Treat yourself (they are pricey) to these heirlooms. The rice, which I cooked in a sofrito of onion, garlic, and sweet red bell pepper and vegetable broth was addictive. Each deep-flavored grain-separate- had satisfying mouth-feel. True gold. The Sea Island red peas, cooked simply as you would other dried beans in onion, garlic and bay leaf, had a delicate savory-sweet pop. Together, they rivaled any bowl of red beans and rice I’d ever dipped my spoon into.


As for the blue corn grits, a native American strain, I took care to follow the Anson Mills directions. The grits really benefit from a long soak and cook. Coarsely ground, my batch yielded a rich pebbled yet creamy texture. And what a color! When I topped it with the caramelized cauliflower-vidalia onion mixture—a tower of candy-sweet tastes—the result was so delicious, Bill and I could have been at Husk. Almost.



1 head cauliflower, washed, chopped or broken into florets
2 Vidalia sweet onions, peeled and cut lengthwise into eighths
several sprigs of fresh thyme
kosher or sea salt
coarse ground black pepper
olive oil

Preheat oven to 425 degrees.
Place cut pieces of cauliflower and onions in to a large bowl. Sprinkle with salt and black pepper. Liberally coat with olive oil and spread out onto a baking sheet.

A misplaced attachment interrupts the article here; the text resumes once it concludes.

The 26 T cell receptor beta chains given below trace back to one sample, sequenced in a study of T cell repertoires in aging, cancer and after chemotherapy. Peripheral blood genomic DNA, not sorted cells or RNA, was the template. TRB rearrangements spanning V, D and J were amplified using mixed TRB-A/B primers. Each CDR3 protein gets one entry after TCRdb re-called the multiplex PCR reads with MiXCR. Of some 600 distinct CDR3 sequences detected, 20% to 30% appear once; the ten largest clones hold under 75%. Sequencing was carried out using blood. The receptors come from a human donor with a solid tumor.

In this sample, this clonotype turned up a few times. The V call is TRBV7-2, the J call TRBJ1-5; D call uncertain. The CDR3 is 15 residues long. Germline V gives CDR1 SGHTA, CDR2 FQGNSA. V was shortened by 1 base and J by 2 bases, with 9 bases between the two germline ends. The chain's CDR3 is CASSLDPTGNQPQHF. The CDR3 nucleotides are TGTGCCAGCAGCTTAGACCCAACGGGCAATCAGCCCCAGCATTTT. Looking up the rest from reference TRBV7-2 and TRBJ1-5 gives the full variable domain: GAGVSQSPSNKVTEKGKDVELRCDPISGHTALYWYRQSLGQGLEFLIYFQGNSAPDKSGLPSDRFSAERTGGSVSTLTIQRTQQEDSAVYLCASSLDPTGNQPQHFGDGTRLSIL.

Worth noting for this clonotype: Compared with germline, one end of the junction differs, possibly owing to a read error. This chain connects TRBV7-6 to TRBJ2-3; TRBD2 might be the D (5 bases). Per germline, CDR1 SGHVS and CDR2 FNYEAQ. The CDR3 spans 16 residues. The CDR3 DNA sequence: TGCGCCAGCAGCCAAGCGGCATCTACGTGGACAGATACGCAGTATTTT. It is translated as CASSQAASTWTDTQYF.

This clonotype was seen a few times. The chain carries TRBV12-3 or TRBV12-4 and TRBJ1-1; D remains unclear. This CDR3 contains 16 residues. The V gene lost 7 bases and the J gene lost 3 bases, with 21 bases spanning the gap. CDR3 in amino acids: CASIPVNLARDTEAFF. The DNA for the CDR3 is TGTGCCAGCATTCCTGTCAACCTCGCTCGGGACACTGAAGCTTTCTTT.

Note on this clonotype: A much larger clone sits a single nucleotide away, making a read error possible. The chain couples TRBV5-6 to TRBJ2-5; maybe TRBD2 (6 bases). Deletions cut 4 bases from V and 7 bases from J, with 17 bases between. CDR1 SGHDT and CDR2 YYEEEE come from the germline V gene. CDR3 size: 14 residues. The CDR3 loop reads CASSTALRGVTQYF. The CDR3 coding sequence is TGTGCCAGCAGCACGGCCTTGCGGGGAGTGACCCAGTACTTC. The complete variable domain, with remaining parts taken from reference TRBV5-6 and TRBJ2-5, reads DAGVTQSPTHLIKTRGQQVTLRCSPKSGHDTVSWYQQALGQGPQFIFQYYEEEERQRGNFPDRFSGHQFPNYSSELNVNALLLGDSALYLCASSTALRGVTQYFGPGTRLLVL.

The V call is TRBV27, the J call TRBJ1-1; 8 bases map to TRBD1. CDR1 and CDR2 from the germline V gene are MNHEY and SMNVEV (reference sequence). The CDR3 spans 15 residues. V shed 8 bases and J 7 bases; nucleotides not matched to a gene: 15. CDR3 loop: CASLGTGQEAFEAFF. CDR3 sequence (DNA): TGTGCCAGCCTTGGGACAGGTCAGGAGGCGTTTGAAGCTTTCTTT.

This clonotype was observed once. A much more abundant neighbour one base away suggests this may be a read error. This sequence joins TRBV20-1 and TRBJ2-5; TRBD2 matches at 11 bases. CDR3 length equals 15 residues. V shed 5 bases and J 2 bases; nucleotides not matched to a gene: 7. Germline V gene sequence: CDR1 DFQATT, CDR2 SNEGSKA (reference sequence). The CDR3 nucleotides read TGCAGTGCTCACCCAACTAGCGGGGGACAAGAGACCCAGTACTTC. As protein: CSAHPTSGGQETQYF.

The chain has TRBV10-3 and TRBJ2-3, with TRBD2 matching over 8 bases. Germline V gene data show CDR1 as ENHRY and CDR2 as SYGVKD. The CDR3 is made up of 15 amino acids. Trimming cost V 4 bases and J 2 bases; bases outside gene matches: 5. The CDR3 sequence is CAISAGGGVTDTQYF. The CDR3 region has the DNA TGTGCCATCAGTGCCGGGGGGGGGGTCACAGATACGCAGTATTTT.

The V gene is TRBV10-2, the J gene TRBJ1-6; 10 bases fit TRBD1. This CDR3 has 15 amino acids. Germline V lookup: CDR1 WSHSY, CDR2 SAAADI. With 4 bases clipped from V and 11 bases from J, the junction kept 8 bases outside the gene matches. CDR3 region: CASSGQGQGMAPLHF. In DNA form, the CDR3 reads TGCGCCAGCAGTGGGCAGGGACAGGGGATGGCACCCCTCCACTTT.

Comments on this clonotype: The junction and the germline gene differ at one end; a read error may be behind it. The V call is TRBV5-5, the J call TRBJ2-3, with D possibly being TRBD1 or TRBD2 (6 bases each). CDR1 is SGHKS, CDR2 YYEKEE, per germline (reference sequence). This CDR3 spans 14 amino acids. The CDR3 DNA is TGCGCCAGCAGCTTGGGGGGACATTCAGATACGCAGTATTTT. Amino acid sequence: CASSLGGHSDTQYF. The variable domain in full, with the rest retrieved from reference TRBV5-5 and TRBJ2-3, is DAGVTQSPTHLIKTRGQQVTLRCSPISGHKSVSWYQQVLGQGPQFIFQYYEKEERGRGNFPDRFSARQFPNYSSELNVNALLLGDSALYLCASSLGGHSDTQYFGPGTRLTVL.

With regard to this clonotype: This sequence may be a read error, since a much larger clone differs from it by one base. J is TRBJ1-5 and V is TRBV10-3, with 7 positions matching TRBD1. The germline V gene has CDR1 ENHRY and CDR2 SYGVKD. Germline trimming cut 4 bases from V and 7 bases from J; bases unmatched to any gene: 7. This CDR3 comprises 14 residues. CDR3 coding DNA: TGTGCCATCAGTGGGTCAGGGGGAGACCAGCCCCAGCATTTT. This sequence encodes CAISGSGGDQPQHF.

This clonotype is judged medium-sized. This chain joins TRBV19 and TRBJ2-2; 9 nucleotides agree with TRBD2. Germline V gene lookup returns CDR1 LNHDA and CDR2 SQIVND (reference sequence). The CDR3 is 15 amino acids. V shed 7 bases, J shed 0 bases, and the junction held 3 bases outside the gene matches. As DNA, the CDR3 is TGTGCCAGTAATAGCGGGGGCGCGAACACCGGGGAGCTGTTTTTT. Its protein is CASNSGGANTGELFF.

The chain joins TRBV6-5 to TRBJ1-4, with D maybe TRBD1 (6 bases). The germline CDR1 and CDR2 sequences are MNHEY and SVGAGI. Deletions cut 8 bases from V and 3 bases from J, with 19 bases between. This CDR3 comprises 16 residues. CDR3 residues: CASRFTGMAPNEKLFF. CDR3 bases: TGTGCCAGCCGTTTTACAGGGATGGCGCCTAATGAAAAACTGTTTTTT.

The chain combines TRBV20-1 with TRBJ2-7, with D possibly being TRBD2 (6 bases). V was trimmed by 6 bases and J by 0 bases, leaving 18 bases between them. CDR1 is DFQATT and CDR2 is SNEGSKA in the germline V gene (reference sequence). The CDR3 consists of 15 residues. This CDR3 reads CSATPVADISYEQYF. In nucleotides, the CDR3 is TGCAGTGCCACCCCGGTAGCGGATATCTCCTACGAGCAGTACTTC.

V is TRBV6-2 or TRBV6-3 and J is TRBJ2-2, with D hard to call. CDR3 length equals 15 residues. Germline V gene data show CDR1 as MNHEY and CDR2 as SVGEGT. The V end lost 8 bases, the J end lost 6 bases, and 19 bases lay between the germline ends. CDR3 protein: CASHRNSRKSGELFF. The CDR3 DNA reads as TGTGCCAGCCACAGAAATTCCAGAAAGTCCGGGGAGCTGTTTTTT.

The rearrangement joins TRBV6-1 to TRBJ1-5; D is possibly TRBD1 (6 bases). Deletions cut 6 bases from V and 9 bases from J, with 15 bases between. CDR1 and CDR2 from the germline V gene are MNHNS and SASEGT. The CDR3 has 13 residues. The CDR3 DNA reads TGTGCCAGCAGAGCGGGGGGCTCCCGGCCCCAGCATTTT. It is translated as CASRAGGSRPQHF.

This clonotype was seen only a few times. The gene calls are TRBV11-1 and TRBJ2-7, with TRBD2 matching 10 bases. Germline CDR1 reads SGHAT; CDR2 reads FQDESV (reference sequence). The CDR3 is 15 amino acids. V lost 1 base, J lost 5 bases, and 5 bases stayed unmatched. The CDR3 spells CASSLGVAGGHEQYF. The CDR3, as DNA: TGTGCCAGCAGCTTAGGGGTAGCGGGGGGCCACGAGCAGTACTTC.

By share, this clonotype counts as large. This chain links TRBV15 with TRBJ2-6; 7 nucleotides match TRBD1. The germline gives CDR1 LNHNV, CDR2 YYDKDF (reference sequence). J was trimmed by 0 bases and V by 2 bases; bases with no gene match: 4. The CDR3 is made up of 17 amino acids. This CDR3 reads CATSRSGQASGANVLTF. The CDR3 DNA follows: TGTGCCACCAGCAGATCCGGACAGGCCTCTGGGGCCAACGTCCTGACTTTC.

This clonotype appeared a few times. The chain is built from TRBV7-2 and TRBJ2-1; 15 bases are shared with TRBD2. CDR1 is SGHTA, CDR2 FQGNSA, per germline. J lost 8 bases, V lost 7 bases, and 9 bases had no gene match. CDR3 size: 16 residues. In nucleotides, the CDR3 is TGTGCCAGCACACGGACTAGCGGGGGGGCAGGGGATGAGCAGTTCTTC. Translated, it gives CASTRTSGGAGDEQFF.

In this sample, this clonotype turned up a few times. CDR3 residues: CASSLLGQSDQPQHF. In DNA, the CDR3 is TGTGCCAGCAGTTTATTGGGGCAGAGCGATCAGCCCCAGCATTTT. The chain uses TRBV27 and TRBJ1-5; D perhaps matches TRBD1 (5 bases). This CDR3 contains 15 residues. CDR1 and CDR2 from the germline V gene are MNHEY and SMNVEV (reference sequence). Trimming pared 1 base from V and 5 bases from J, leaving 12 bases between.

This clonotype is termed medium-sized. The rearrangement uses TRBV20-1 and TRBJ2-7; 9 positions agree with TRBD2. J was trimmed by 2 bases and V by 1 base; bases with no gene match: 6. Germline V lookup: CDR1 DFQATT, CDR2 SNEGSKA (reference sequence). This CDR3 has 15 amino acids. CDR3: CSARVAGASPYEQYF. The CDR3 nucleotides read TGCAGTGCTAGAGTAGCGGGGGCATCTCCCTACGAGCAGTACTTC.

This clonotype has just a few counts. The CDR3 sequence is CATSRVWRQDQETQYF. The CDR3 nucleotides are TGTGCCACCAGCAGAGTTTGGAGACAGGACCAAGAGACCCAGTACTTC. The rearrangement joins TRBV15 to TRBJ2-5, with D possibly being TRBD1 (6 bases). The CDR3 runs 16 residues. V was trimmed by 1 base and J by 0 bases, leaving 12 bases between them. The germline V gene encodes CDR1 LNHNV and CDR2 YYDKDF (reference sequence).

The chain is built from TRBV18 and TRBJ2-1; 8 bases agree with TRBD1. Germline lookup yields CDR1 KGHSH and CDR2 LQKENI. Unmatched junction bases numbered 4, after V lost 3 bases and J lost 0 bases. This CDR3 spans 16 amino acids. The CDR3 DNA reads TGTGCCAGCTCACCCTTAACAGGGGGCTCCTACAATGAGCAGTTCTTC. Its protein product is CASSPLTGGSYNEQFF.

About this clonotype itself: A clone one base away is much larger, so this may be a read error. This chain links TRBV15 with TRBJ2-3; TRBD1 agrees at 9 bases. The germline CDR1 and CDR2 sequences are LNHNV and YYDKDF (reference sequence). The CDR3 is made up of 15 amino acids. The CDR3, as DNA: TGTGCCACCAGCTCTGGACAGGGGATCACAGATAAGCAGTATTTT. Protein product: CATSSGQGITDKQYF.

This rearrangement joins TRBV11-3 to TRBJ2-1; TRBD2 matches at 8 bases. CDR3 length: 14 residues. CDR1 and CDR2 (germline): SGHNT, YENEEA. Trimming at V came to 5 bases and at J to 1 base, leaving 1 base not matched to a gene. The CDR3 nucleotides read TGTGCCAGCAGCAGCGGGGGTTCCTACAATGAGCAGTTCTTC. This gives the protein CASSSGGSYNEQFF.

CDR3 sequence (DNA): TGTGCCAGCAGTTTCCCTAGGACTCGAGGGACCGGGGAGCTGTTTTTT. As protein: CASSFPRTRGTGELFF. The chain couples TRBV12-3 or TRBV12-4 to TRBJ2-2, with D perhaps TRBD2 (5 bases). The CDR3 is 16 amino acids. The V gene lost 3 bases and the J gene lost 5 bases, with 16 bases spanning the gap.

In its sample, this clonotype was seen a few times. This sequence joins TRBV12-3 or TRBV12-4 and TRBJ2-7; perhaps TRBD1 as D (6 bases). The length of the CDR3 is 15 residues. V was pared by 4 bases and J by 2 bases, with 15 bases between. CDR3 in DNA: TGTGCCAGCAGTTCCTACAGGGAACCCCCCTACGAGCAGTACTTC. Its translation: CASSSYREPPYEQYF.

Place into the oven and roast for 15-20 minutes, until pieces are browned and caramelized.



BLUE CORN GRITS (recipe adapted from Anson Mills)
1 cup Anson Mills Blue Corn Grits (or coarse grain white or yellow)
2 1/2 cups filtered water
2 cups vegetable broth
Fine sea salt
½ teaspoon freshly ground black pepper

Place the grits in a 3 quart heavy-bottomed saucepan and add the water. Stir well and let the grits settle for a few minutes. The chaff and hulls will rise to the surface—skim and discard. Cover and let the grits soak at least an hour–or overnight at room temperature.

Set the saucepan over medium heat and bring the mixture to a simmer, stirring constantly with a wooden spoon for 5 to 8 minutes. Reduce the heat to the lowest possible setting and cover the pan. Meanwhile, warm 2 cups of broth in a small saucepan. Every 10 minutes or so, uncover the grits and stir them; each time you find them thick enough to hold the spoon upright, stir in a small amount of the hot water, adding about 1½ cups water or more in 4 or 5 additions. Cook until the grits are creamy and tender throughout, but not mushy, and hold their shape on a spoon, about 50 minutes if the grits were soaked or about 90 minutes if they weren’t. Add 1 teaspoon of salt halfway through the cooking time. To finish, season to taste with salt and pepper.